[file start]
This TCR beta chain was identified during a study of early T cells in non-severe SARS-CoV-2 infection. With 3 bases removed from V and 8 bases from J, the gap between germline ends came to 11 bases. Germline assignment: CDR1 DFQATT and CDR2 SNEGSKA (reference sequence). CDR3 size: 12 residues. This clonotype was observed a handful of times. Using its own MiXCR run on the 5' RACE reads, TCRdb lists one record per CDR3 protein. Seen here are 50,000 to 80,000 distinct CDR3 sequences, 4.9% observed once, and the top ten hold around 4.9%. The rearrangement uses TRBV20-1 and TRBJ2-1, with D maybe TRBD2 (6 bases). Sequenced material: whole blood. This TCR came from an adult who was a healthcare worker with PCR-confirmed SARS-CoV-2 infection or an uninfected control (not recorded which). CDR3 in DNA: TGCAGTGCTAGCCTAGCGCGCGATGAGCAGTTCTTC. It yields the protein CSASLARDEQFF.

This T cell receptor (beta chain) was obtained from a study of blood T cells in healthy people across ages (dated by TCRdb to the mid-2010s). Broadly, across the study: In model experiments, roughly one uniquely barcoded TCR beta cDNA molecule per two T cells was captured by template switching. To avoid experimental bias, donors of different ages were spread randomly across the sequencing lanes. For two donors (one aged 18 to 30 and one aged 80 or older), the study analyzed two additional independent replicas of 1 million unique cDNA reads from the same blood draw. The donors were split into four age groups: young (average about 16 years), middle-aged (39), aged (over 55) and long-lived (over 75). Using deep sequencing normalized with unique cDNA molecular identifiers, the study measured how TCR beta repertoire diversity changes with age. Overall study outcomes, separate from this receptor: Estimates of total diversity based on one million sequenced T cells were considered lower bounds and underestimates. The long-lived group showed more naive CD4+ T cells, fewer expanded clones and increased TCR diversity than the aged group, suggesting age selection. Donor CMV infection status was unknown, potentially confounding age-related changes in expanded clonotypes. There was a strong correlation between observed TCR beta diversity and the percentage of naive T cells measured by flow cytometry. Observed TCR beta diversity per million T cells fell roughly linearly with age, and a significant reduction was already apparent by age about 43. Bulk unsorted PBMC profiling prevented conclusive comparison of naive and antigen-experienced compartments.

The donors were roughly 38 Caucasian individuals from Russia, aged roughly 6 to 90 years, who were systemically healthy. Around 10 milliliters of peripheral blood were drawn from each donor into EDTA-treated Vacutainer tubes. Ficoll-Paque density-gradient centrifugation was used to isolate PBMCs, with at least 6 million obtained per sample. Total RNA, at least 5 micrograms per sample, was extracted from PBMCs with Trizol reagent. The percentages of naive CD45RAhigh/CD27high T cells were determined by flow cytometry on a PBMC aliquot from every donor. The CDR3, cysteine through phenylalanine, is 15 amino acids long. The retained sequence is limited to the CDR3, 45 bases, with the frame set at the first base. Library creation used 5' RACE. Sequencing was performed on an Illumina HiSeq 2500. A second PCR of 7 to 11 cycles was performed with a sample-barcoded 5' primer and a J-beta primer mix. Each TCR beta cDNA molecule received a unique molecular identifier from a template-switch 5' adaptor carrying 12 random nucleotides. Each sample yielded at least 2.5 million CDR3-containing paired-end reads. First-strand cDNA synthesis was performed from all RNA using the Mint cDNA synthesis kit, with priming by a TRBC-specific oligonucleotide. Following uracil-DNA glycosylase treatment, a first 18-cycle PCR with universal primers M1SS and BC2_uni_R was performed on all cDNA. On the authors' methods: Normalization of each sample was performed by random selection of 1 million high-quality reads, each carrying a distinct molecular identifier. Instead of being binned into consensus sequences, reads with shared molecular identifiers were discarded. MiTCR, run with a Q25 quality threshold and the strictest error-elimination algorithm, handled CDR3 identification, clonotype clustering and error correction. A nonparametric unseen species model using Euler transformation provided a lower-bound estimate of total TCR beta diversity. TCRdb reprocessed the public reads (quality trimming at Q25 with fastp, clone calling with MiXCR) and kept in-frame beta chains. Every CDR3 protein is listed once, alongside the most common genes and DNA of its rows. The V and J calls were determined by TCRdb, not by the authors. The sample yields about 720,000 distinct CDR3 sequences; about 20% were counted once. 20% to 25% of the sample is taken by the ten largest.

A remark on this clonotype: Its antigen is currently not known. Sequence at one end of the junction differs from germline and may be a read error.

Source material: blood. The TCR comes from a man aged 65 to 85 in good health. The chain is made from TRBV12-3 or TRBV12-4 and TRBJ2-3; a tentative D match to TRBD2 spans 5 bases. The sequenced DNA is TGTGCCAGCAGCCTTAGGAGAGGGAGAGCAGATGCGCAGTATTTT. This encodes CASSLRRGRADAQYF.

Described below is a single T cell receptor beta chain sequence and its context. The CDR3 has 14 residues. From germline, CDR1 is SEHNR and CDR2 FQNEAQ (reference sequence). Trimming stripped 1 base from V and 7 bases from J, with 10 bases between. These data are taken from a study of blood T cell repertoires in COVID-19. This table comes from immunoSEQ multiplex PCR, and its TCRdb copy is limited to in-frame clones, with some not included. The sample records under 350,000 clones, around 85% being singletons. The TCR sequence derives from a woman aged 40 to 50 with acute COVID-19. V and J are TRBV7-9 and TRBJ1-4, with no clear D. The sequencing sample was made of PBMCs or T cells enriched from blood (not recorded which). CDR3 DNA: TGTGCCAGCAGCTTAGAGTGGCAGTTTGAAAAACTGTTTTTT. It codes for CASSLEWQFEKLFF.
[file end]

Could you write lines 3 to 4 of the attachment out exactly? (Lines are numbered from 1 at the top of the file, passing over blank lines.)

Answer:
The donors were roughly 38 Caucasian individuals from Russia, aged roughly 6 to 90 years, who were systemically healthy. Around 10 milliliters of peripheral blood were drawn from each donor into EDTA-treated Vacutainer tubes. Ficoll-Paque density-gradient centrifugation was used to isolate PBMCs, with at least 6 million obtained per sample. Total RNA, at least 5 micrograms per sample, was extracted from PBMCs with Trizol reagent. The percentages of naive CD45RAhigh/CD27high T cells were determined by flow cytometry on a PBMC aliquot from every donor. The CDR3, cysteine through phenylalanine, is 15 amino acids long. The retained sequence is limited to the CDR3, 45 bases, with the frame set at the first base. Library creation used 5' RACE. Sequencing was performed on an Illumina HiSeq 2500. A second PCR of 7 to 11 cycles was performed with a sample-barcoded 5' primer and a J-beta primer mix. Each TCR beta cDNA molecule received a unique molecular identifier from a template-switch 5' adaptor carrying 12 random nucleotides. Each sample yielded at least 2.5 million CDR3-containing paired-end reads. First-strand cDNA synthesis was performed from all RNA using the Mint cDNA synthesis kit, with priming by a TRBC-specific oligonucleotide. Following uracil-DNA glycosylase treatment, a first 18-cycle PCR with universal primers M1SS and BC2_uni_R was performed on all cDNA. On the authors' methods: Normalization of each sample was performed by random selection of 1 million high-quality reads, each carrying a distinct molecular identifier. Instead of being binned into consensus sequences, reads with shared molecular identifiers were discarded. MiTCR, run with a Q25 quality threshold and the strictest error-elimination algorithm, handled CDR3 identification, clonotype clustering and error correction. A nonparametric unseen species model using Euler transformation provided a lower-bound estimate of total TCR beta diversity. TCRdb reprocessed the public reads (quality trimming at Q25 with fastp, clone calling with MiXCR) and kept in-frame beta chains. Every CDR3 protein is listed once, alongside the most common genes and DNA of its rows. The V and J calls were determined by TCRdb, not by the authors. The sample yields about 720,000 distinct CDR3 sequences; about 20% were counted once. 20% to 25% of the sample is taken by the ten largest.

A remark on this clonotype: Its antigen is currently not known. Sequence at one end of the junction differs from germline and may be a read error.